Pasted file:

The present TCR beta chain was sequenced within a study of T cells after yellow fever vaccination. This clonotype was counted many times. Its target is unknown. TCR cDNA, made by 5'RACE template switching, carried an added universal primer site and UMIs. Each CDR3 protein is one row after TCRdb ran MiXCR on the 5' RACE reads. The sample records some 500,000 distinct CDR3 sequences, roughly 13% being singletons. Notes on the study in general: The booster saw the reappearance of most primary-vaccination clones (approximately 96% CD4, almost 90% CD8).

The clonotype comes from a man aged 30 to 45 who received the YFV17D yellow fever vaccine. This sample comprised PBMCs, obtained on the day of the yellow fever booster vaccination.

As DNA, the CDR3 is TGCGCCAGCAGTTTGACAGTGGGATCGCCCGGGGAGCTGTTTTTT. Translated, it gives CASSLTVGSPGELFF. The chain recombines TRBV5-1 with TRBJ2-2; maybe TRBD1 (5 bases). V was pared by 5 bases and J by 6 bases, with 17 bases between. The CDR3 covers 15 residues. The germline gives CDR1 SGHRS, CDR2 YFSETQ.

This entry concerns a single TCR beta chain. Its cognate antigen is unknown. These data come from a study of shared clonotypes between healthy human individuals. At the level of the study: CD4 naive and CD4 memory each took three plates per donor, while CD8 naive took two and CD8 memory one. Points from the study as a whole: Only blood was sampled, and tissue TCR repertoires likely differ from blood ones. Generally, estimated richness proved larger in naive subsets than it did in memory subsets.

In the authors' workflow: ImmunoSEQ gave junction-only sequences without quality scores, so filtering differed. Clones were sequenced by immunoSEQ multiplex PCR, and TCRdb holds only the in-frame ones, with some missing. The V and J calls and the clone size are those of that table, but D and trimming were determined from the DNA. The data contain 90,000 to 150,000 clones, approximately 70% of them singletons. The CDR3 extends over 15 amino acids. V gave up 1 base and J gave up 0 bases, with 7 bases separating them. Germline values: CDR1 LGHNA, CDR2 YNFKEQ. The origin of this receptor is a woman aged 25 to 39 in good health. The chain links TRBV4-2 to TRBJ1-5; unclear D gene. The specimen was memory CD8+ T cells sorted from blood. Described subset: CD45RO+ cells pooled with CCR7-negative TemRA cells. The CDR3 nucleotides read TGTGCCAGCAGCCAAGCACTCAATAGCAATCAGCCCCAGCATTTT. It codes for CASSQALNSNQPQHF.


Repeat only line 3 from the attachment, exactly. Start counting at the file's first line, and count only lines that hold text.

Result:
As DNA, the CDR3 is TGCGCCAGCAGTTTGACAGTGGGATCGCCCGGGGAGCTGTTTTTT. Translated, it gives CASSLTVGSPGELFF. The chain recombines TRBV5-1 with TRBJ2-2; maybe TRBD1 (5 bases). V was pared by 5 bases and J by 6 bases, with 17 bases between. The CDR3 covers 15 residues. The germline gives CDR1 SGHRS, CDR2 YFSETQ.